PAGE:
I have no problem with that, provided that a new social rent house is built to replace the one sold. The problem with the sale of council houses in the UK is that a majority of them have ended up in the ownership of private landlords charging high rents. This was deliberate Tory policy as the local authorities were prohibited from using the sales proceeds to build replacement housing, and it is a major factor in our current housing crisis.

  25. you don’t vote……… that’s disgraceful.

    I would support a law that makes voting compulsory provided you could spoil your ballot. Until that happens I will stay off the register.

  26. Peter, your 7.53 is 100%

  27. How is Spain Paul? Has it settled since the election?

    I know that Catalonia is still festering with the trials. They are trying to extradite one of the leaders from Scotland and I hope they get told to multiply and go forth.

  28. The violence seems to have fizzled out to a natural death as predicted Peter but I don’t think it’s over yet, not by a long shot.

    Last I read there were procedural descrepancies in Clara Ponsati’s Euro Arrest Warrant so hopefully Madrileño vindictiveness will be unsuccessful-

  29. Peter

    “I have no problem with that, provided that a new social rent house is built to replace the one sold.” I disagree. I think social housing should be phased out over time. Owning one’s own home is better than living in social housing. Social housing could be sold ONLY to the occupier and not investors and funds made available for improvement of those homes. Generally I don’t think councils do a good job of maintaining and managing housing.

  30. Owning one’s own home is better than living in social housing.

    Agreed, but not everyone can afford to buy, so if there is no social housing they will be renting from private landlords. And that means high rents and lack of security. The rents are so high that they have to be subsidised by taxpayers through housing benefit, which is a ludicrous transfer of wealth from public to private.

    Social housing could be sold ONLY to the occupier and not investors

    Social housing has only been sold to sitting tenants, but most of them have since sold to private landlords as there were no restrictions to stop them doing that. They bought the houses at a discounted price and sold within a few years at inflated market prices. This was totally forseen by the Tories and a deliberate policy for winning votes.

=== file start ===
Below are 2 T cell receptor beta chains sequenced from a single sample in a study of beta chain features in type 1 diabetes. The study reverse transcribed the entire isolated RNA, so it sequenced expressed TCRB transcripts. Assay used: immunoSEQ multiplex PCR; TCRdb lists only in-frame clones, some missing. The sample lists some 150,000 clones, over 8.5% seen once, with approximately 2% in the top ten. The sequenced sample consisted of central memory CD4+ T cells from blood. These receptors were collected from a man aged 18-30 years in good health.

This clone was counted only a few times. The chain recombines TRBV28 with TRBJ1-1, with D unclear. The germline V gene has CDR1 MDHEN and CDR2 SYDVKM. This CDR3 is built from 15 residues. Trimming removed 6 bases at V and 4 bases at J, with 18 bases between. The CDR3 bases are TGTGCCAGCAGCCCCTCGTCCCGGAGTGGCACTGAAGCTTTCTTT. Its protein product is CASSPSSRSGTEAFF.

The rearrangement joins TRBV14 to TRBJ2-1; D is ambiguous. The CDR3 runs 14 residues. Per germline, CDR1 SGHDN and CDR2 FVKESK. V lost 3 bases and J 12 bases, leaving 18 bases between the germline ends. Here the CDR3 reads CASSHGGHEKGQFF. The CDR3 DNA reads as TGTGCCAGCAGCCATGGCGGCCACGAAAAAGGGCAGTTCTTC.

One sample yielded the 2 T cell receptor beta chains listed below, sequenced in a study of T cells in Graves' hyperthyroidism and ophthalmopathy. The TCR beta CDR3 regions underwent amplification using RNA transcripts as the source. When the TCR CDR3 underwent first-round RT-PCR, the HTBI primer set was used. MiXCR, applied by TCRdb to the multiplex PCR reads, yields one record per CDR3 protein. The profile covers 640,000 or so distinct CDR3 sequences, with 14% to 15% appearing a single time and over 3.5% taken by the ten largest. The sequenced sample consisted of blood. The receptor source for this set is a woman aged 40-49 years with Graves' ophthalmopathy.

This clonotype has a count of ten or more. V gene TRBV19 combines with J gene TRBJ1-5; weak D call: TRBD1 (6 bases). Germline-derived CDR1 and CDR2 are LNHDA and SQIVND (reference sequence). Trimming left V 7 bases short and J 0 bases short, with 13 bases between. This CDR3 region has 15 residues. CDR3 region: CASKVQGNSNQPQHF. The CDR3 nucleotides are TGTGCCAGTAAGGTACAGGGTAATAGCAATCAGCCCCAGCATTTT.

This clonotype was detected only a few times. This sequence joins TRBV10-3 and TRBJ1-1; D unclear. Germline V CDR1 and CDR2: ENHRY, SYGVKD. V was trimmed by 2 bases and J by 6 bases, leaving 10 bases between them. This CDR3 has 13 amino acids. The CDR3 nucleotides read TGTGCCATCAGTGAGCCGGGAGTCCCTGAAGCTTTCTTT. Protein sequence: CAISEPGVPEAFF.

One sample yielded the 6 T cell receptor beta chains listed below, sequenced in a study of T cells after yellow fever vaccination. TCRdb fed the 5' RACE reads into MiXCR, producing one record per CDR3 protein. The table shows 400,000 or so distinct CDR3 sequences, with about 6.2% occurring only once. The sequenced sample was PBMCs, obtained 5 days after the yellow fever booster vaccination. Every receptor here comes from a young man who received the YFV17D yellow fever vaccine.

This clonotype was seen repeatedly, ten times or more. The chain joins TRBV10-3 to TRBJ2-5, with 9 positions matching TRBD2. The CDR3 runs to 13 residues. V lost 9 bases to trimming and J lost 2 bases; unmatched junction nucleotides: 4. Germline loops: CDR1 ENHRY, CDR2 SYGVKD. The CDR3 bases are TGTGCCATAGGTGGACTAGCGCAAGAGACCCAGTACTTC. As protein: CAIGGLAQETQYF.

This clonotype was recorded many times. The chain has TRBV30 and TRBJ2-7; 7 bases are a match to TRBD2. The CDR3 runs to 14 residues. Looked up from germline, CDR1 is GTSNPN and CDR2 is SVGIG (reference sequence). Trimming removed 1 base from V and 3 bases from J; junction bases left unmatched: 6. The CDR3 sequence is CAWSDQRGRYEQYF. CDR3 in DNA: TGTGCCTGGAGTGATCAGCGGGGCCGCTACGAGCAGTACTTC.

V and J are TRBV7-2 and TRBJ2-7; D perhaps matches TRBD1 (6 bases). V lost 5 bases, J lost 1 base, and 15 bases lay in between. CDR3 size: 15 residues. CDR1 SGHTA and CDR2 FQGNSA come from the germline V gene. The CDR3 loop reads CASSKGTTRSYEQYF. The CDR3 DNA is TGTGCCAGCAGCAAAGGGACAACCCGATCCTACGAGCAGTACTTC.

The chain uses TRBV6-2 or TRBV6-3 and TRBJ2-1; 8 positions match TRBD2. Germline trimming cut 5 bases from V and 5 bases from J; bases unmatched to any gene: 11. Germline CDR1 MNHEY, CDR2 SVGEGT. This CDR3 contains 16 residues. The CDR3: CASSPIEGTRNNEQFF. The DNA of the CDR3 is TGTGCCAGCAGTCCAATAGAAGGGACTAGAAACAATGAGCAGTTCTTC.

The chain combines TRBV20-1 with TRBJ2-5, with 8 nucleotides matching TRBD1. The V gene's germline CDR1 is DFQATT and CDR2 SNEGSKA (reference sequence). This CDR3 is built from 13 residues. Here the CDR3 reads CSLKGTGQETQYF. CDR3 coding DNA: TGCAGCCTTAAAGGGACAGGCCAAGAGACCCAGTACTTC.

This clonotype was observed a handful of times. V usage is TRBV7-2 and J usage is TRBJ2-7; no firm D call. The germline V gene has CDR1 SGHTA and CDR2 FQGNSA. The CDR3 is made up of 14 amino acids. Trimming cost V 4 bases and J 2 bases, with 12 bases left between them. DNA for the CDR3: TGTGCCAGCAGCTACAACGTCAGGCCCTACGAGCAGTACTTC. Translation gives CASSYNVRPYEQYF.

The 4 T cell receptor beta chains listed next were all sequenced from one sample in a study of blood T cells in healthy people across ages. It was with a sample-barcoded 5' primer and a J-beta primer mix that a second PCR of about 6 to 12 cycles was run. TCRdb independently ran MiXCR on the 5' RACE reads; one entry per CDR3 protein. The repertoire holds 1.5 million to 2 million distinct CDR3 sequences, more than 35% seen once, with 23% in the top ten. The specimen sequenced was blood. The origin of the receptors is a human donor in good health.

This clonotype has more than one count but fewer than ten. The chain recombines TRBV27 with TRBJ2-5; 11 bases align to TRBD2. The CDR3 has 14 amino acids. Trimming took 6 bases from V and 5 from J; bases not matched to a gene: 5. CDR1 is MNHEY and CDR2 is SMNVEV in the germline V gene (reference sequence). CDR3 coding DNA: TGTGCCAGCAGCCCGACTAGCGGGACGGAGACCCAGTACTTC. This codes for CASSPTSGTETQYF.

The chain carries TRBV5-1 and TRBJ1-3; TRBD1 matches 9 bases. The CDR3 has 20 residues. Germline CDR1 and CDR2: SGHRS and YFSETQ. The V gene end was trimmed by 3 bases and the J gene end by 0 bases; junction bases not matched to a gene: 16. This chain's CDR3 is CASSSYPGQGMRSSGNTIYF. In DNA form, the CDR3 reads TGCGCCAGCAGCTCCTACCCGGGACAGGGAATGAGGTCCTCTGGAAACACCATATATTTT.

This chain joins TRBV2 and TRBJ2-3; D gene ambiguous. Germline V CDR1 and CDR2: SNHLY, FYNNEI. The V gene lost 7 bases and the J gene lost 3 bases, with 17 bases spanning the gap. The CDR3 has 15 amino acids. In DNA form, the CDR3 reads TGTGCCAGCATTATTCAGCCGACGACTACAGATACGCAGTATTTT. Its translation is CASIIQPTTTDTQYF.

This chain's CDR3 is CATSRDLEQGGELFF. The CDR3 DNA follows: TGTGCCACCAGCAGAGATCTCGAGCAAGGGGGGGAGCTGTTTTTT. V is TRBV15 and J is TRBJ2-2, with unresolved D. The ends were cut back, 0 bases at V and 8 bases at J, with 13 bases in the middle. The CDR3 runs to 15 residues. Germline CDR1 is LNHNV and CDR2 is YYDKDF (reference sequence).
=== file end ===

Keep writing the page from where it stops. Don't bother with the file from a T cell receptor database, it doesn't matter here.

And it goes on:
Generally I don’t think councils do a good job of maintaining and managing housing.

    Many councils have a poor record with social housing, but by no means all. Private landlords have a much worse record in general, including refusing to rent to low-income families and cramming 20 illegal immigrants into houses in London that should only house six people. Needless to add that many of these landlords are foreign “investors”.

  31. Peter

    The government could provide financing for people to buy their homes.

    If homes were sold to the occupiers restrictions could be put in place to prevent sales to investors. For example, it could be a condition that the buyer must live in the purchased home for a specified period of time.

    I think investing in a home should be considered different from other types of investment. It should be exclusively for those who live in their homes and it should be relatively affordable. The more homes that are occupier owned the less need for rentals. Those wishing to invest can buy stocks, gold, art, etc. Homes provide shelter which is an essential and should be viewed as essential as food, medical care and education. To my mind getting rid of real estate residential investors and reducing the role of councils in housing would be an improvement. At one time medical care and education were only private but that changed for the better and I think that can happen with housing once society is determined to make major changes in the way we view the advantages of owner occupied housing for all.